Elop, a recently founded, innovative company, has developed a technology that makes it possible to ‘read’ sections of concrete using an ultrasound scanner, which is called COBRI. The technology makes it possible to quickly and safely obtain information on the actual condition of the concrete in buildings, bridges and other structures.
This condition data makes it easier to carry out preventative maintenance and to plan future investment requirements. Extending the life of critical infrastructure benefits the environment, reduces costs for society and can potentially save lives.
There is currently a backlog in relation to maintenance work on concrete structures across the world. In the worst case, failing to maintain concrete can have fatal consequences, as was seen when a bridge collapsed in Italy in 2018. A deeper understanding of the actual condition of critical infrastructure can contribute to optimised operations and maintenance. This is the challenge that Elop has decided to solve.
3D data obtained from Elop’s COBRI scanner, displayed in real-time via an intuitive user interface, makes it possible for the scanner’s operator to interpret the concrete structure and to identify any defects or other weaknesses in the concrete. This helps concrete to continue to be in use for longer, while concrete that needs replacing can be located before there are any significant serious consequences.
The concrete production process currently generates 8% of the world’s CO2 emissions. Extending the life of concrete that has already been produced is therefore beneficial from both a financial and an environmental perspective.
One of Elop’s objectives is to be a data-driven company that owns, manages and analyses the enormous amounts of data that can be gathered from concrete structures across the world. In order to achieve this, the company is working with one of our collaboration partners, Cognite, on developing a cloud-based software solution, with assistance from Itera.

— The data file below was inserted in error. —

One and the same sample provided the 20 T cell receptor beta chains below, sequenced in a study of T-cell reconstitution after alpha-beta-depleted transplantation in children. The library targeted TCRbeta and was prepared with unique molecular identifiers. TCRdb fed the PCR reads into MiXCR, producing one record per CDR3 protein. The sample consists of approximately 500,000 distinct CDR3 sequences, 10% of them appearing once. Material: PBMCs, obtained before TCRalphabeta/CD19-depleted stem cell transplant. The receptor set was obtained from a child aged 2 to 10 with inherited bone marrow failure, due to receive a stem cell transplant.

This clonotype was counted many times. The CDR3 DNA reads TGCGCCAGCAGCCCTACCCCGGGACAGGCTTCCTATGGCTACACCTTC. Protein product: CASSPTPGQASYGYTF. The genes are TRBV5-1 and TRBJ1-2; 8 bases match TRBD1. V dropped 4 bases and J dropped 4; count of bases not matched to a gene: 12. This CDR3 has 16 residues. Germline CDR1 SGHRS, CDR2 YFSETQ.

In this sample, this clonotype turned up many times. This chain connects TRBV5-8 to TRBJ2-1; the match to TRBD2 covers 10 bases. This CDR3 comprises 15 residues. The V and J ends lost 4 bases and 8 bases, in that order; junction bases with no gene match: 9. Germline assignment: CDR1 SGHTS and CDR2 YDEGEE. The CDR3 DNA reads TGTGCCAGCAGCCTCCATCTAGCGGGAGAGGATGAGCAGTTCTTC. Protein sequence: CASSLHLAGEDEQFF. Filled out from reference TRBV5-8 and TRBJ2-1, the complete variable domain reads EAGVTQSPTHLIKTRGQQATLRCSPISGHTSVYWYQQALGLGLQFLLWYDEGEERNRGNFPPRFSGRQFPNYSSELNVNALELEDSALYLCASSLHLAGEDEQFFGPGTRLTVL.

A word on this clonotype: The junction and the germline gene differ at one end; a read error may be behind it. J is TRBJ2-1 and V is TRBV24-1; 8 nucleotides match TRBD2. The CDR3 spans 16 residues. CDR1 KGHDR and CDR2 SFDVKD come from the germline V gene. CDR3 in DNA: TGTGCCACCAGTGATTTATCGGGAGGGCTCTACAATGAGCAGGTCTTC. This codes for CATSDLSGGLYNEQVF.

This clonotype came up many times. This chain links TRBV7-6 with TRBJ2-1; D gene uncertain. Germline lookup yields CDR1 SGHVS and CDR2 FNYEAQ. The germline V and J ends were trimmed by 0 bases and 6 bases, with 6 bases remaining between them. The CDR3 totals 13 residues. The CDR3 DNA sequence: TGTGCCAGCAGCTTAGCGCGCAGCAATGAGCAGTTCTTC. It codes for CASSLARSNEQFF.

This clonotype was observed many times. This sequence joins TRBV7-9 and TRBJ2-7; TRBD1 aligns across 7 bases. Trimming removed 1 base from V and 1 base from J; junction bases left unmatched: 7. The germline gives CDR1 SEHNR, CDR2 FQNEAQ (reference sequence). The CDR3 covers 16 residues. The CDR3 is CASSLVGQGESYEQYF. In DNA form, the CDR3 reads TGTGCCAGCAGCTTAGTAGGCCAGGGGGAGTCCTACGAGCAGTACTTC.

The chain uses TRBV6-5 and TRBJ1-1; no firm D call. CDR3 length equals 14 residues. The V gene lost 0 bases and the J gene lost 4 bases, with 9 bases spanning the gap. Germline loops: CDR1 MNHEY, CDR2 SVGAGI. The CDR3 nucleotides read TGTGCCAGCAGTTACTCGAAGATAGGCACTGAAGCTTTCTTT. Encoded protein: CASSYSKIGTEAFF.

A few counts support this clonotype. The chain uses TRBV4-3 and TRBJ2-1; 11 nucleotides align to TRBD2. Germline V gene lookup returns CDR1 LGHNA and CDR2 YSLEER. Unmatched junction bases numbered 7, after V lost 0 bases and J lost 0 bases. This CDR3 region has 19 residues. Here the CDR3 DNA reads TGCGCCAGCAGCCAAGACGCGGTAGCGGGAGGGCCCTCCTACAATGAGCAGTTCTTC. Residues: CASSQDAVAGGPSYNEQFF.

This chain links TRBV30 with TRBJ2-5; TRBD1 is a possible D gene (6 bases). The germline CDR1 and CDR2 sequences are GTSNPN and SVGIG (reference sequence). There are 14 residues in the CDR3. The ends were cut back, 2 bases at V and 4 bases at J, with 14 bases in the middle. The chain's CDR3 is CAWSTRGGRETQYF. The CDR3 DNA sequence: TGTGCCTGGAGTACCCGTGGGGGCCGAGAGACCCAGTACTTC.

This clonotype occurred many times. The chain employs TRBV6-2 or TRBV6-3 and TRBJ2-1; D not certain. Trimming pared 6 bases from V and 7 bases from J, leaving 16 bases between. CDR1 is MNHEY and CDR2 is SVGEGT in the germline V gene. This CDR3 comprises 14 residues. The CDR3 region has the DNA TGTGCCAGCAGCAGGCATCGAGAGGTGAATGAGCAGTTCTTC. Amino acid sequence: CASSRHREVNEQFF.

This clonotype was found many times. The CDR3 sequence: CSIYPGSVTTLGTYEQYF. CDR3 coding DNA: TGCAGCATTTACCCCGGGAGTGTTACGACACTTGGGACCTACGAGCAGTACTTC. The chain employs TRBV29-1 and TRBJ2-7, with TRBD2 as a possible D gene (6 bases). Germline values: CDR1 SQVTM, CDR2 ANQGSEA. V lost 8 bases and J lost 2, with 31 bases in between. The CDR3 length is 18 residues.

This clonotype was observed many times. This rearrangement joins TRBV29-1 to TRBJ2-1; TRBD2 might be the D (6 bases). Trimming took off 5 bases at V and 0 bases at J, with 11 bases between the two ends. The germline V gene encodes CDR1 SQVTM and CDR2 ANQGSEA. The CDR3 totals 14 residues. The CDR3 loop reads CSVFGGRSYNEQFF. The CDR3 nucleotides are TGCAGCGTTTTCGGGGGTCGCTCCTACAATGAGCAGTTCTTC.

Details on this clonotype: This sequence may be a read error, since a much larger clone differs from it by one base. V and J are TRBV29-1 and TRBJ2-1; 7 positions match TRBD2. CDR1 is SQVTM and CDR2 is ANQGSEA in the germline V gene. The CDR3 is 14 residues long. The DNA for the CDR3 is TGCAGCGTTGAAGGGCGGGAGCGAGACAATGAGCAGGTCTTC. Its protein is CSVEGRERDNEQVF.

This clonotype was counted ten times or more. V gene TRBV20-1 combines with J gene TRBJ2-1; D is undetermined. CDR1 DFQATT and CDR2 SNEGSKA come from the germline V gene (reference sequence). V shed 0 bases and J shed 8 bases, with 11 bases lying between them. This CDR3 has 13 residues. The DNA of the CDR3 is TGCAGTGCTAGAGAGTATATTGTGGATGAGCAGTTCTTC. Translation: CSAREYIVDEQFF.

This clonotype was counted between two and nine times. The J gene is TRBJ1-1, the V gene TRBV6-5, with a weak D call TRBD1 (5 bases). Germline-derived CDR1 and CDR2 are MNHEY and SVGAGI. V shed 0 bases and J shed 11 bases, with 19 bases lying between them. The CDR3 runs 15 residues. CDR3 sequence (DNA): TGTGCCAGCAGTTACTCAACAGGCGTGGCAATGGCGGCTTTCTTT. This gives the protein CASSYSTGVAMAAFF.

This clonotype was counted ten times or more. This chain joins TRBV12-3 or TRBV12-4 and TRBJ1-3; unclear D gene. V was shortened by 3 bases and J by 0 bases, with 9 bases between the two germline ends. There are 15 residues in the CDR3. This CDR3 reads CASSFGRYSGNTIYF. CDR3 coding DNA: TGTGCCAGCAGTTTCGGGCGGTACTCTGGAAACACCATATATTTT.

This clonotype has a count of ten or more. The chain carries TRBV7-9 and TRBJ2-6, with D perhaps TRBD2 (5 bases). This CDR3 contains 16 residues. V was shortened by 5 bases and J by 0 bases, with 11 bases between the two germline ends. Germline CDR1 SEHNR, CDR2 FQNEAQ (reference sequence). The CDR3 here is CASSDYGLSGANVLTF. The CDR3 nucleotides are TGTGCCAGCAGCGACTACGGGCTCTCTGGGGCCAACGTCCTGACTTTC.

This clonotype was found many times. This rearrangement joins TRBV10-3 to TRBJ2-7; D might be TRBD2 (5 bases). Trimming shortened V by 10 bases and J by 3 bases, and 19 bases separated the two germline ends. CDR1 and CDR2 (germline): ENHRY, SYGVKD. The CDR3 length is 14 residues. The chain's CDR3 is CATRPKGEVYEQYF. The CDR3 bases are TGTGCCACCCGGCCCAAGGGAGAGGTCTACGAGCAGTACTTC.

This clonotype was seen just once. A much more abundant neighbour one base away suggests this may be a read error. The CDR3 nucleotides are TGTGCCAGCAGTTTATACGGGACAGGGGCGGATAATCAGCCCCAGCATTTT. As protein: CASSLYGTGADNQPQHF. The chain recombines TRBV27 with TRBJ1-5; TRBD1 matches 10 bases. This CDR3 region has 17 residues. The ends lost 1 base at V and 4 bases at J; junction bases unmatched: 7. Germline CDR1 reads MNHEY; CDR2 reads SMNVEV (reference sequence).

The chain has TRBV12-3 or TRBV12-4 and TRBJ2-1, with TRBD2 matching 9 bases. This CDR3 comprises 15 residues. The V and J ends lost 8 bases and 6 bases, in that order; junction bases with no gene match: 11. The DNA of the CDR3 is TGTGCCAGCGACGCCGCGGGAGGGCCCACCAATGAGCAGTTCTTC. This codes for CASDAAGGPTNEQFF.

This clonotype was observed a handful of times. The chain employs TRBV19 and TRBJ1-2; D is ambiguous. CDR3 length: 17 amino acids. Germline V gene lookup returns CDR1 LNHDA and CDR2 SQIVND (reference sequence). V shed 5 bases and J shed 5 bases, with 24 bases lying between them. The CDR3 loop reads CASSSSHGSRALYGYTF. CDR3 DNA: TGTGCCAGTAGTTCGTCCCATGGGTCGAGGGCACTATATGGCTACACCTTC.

The aim is to be able to carry out inspection and maintenance work in a more efficient and smart way by combining data from the scanner with other relevant information, such as weather, climate and traffic information. This will make it possible to see how concrete develops over time.
Extracting and bringing together industry data from different systems will make it possible to build new insights, in addition to using artificial intelligence to optimise operations.
Itera has helped Elop to develop a prototype of a system that combines pre-existing bridge data and weather data with data from the COBRI scanner. The primary focus has been to demonstrate the potential of the scanner by using the data in a system that concrete inspectors and maintenance planners would find useful.
Over the longer term, all the data from the scanner will be sent to CDF, and it will be exciting to see how machine learning can be used to analyse the data in order to create predictions about the condition of concrete.